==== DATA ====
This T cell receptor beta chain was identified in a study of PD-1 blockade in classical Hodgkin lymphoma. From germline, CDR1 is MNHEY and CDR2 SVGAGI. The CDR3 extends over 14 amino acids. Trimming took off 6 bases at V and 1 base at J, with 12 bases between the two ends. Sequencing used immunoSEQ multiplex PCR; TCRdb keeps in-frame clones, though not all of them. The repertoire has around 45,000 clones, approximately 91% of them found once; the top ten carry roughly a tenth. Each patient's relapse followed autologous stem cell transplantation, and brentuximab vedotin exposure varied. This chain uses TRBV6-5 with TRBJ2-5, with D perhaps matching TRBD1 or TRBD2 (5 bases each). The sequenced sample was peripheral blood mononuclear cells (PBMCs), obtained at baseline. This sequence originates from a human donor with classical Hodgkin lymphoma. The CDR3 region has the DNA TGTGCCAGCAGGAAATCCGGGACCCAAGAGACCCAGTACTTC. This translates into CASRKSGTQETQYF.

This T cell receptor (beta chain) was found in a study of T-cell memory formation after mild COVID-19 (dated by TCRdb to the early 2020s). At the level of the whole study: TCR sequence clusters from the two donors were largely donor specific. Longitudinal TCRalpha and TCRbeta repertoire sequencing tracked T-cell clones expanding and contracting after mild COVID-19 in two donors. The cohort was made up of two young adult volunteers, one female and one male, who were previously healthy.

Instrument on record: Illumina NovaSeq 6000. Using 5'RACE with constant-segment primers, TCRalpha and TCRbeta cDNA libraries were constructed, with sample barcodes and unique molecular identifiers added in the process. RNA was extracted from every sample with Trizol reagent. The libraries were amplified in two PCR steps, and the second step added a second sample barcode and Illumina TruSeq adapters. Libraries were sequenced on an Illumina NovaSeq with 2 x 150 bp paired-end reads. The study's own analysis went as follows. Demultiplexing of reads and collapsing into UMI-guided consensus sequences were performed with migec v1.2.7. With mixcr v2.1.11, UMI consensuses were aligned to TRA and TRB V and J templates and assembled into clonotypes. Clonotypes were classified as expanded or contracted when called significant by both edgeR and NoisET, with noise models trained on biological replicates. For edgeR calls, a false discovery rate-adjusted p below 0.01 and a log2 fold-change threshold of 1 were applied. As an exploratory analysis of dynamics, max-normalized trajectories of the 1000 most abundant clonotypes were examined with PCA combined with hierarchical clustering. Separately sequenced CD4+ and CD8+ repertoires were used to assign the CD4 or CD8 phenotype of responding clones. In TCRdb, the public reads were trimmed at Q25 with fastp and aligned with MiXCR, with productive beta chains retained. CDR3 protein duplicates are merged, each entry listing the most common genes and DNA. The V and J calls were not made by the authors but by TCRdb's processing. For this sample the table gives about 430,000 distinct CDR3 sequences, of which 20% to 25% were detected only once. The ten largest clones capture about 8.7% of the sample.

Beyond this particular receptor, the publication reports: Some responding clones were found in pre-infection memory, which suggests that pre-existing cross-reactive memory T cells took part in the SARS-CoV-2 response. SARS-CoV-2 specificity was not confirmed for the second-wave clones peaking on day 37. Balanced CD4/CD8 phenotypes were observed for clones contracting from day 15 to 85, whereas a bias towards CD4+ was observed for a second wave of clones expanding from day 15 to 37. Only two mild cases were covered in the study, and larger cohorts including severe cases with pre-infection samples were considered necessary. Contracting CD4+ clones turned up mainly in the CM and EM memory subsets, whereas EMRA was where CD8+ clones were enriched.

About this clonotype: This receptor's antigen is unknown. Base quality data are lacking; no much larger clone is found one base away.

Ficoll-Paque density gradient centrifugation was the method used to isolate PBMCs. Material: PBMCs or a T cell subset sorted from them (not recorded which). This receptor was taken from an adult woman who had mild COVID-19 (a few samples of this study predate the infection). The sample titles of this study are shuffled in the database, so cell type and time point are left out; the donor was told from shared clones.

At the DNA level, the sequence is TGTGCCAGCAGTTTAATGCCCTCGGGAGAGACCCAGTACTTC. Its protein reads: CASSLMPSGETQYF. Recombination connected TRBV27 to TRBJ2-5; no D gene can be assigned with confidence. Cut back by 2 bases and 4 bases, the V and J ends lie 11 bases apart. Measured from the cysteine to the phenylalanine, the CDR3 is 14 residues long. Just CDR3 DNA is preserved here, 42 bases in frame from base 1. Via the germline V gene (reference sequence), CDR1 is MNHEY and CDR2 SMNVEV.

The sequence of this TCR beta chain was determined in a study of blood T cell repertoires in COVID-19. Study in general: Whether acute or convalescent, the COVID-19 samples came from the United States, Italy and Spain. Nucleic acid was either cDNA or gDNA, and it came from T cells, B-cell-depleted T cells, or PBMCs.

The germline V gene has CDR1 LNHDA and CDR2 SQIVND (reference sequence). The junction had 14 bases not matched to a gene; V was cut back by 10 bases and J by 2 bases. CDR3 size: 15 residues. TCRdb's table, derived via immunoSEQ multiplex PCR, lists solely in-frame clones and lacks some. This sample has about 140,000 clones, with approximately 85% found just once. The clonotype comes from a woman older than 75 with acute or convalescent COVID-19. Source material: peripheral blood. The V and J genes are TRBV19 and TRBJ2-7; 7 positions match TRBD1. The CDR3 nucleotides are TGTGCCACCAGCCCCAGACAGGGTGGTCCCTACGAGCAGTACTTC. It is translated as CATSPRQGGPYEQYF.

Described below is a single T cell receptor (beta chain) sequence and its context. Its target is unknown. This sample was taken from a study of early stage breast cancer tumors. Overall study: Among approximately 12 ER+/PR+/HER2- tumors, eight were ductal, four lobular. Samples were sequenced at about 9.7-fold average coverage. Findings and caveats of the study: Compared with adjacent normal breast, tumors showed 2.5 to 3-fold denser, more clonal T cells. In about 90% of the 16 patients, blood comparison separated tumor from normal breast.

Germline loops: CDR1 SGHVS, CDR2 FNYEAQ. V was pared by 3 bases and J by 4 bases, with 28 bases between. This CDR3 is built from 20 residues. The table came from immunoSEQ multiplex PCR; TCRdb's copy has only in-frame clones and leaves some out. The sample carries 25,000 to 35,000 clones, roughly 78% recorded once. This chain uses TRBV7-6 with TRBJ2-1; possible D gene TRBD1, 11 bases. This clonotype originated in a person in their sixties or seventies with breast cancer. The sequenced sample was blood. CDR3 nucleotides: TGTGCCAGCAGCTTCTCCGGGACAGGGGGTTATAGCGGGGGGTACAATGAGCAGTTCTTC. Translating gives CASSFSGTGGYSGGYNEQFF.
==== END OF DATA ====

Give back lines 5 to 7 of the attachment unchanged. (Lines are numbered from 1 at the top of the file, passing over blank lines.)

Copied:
About this clonotype: This receptor's antigen is unknown. Base quality data are lacking; no much larger clone is found one base away.

Ficoll-Paque density gradient centrifugation was the method used to isolate PBMCs. Material: PBMCs or a T cell subset sorted from them (not recorded which). This receptor was taken from an adult woman who had mild COVID-19 (a few samples of this study predate the infection). The sample titles of this study are shuffled in the database, so cell type and time point are left out; the donor was told from shared clones.

At the DNA level, the sequence is TGTGCCAGCAGTTTAATGCCCTCGGGAGAGACCCAGTACTTC. Its protein reads: CASSLMPSGETQYF. Recombination connected TRBV27 to TRBJ2-5; no D gene can be assigned with confidence. Cut back by 2 bases and 4 bases, the V and J ends lie 11 bases apart. Measured from the cysteine to the phenylalanine, the CDR3 is 14 residues long. Just CDR3 DNA is preserved here, 42 bases in frame from base 1. Via the germline V gene (reference sequence), CDR1 is MNHEY and CDR2 SMNVEV.